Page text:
Getting to Cape Kidnappers is half the fun. You can walk, ride on a tractor trailer or paddle a kayak.
Cape Kidnappers/Te Kauwae-a-Māui, is an extraordinary sandstone headland to the east of Hastings in Hawke's Bay. It was named by Captain Cook after an attempt by local Māori to abduct one of his crew.
The cape is home to the largest and most accessible gannet colony in the world. The 13-hectare reserve includes the Saddle and Black Reef gannet colonies. Both are closed to public access, however, the Black Reef colony can be viewed from the beach. There are several ways to get to the gannet colony - on foot, sitting on a tractor trailer, in a 4WD vehicle or by kayak. The Australasian Gannet is a member of the booby family, which includes shags, pelicans and frigate birds. Adult Australasian gannets have a wingspan of up to two metres and an average weight of two kilograms. Although ungainly on land, gannets are exceptional flyers and conduct spectacular high dives into the sea to catch fish. They nest over summer; the first chicks hatch in early November and the last chicks depart the colony during May.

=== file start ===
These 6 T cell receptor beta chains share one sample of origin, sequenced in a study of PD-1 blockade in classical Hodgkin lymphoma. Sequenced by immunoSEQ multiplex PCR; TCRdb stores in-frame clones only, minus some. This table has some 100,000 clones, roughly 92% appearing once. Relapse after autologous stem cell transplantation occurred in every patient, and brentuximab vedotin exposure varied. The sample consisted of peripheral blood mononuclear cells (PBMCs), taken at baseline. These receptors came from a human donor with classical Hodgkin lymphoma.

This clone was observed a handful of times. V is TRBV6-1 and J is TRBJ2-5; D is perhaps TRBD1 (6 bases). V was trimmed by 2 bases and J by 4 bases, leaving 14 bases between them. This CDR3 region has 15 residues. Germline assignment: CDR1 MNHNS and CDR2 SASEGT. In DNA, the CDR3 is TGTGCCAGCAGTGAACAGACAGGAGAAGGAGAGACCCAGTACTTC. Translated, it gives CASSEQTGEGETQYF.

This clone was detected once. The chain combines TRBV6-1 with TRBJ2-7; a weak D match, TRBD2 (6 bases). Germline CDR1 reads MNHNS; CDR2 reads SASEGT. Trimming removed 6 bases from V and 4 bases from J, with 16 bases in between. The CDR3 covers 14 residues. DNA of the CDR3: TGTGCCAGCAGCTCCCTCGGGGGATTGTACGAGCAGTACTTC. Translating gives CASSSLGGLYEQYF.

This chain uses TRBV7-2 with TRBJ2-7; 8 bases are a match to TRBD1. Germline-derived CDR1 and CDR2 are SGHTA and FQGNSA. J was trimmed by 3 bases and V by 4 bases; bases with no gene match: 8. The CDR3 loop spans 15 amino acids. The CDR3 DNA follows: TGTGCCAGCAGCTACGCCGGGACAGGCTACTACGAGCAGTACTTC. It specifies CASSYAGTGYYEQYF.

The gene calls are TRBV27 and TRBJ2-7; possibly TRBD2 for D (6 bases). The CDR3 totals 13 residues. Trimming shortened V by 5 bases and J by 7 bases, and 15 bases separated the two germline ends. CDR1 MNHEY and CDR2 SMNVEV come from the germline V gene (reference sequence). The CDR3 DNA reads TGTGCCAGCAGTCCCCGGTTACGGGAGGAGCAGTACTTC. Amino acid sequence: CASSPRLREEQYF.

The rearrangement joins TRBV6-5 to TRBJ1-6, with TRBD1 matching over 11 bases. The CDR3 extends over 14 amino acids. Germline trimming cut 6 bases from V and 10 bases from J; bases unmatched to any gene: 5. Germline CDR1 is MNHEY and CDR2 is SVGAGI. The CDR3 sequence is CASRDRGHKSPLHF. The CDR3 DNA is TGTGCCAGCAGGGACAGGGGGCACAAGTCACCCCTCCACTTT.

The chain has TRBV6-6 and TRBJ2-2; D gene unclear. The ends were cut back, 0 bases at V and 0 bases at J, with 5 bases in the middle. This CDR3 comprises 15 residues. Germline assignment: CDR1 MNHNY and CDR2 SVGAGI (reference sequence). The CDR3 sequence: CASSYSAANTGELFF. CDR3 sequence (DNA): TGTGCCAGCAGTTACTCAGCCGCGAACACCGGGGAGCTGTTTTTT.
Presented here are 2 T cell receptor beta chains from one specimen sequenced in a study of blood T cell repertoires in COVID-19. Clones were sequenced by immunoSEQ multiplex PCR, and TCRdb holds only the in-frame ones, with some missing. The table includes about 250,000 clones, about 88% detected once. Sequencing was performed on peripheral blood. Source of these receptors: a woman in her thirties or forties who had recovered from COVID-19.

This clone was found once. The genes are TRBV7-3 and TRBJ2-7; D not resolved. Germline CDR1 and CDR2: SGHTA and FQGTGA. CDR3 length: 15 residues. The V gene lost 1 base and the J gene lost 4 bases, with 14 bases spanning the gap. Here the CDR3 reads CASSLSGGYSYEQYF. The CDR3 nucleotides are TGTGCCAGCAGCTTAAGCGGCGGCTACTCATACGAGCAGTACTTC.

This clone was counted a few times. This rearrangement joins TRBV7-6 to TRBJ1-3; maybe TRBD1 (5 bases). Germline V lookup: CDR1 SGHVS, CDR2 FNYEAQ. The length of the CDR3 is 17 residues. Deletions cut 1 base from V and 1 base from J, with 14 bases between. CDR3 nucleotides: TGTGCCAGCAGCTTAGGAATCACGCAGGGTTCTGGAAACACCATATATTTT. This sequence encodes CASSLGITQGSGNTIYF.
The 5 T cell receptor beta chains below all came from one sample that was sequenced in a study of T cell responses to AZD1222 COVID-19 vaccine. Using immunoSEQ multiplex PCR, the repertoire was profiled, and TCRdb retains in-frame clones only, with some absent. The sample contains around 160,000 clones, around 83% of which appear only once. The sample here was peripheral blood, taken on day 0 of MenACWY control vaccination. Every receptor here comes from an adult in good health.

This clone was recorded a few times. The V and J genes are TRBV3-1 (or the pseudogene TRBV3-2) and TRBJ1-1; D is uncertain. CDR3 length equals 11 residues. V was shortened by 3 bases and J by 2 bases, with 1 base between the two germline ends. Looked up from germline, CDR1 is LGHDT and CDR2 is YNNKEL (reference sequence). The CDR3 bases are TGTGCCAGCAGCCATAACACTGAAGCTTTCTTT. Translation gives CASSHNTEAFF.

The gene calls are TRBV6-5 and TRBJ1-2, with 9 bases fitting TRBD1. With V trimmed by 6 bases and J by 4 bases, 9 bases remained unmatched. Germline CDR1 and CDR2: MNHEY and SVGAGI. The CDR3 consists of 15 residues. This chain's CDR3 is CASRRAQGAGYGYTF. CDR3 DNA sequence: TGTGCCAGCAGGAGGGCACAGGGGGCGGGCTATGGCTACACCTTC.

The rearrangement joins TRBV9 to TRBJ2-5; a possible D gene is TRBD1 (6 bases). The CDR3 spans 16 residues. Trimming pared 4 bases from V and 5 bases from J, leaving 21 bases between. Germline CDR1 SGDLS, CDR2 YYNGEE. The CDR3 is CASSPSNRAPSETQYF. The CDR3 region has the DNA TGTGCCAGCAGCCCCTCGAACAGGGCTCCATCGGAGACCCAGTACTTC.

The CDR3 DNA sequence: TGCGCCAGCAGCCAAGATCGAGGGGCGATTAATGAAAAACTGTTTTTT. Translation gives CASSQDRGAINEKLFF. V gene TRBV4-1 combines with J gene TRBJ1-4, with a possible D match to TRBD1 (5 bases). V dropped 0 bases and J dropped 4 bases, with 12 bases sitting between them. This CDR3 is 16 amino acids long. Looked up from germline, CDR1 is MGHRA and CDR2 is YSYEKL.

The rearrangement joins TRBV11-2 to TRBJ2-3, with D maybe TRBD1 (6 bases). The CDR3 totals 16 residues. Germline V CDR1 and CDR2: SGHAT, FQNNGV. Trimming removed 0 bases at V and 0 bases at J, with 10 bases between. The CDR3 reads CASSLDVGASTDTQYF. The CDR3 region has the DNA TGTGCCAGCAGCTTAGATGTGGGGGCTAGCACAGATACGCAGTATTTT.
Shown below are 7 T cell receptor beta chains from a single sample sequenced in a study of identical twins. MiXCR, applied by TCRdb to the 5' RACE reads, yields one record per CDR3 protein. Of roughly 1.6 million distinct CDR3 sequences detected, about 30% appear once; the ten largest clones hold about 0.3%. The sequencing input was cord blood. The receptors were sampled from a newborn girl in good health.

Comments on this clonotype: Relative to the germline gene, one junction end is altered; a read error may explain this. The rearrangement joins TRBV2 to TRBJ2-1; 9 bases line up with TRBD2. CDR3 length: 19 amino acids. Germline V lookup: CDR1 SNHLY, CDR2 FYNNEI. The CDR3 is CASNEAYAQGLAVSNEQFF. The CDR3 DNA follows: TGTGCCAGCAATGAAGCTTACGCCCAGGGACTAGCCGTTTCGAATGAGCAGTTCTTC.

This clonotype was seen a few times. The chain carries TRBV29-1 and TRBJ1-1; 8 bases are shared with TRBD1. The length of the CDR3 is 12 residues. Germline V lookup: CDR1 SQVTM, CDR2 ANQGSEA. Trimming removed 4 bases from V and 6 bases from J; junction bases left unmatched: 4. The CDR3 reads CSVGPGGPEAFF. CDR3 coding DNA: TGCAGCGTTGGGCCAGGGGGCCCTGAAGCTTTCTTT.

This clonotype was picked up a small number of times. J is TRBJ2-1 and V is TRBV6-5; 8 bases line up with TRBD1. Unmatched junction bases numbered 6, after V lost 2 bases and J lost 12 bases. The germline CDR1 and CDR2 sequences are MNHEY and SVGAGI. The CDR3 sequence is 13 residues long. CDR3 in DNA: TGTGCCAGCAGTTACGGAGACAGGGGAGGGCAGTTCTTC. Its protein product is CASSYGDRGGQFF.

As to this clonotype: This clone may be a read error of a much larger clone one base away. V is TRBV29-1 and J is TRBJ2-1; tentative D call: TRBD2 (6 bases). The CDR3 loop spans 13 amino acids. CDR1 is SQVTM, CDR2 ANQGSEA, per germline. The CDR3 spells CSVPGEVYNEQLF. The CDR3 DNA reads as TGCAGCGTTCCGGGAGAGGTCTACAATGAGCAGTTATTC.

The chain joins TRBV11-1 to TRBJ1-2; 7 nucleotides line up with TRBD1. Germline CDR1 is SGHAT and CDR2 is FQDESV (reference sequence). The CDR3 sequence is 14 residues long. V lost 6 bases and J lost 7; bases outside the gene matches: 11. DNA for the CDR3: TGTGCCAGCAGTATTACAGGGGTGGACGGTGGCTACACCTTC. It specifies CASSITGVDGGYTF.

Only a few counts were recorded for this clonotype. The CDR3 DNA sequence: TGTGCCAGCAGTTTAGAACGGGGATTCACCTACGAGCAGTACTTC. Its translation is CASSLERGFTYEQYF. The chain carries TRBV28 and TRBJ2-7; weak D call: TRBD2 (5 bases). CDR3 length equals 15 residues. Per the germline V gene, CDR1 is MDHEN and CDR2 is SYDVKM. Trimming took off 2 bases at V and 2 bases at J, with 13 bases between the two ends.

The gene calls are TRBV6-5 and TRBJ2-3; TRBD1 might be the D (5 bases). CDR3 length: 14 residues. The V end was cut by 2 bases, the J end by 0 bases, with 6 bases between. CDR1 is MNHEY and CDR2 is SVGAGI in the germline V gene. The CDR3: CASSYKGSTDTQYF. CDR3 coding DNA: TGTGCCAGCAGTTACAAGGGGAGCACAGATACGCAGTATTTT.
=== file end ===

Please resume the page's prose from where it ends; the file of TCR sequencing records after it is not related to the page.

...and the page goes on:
The other major attraction at Cape Kidnappers is the golf course. Designed by American Tom Doak, the course makes the most of the breathtaking natural landscape. The sixth hole is widely regarded to be one of the great golf holes of the world.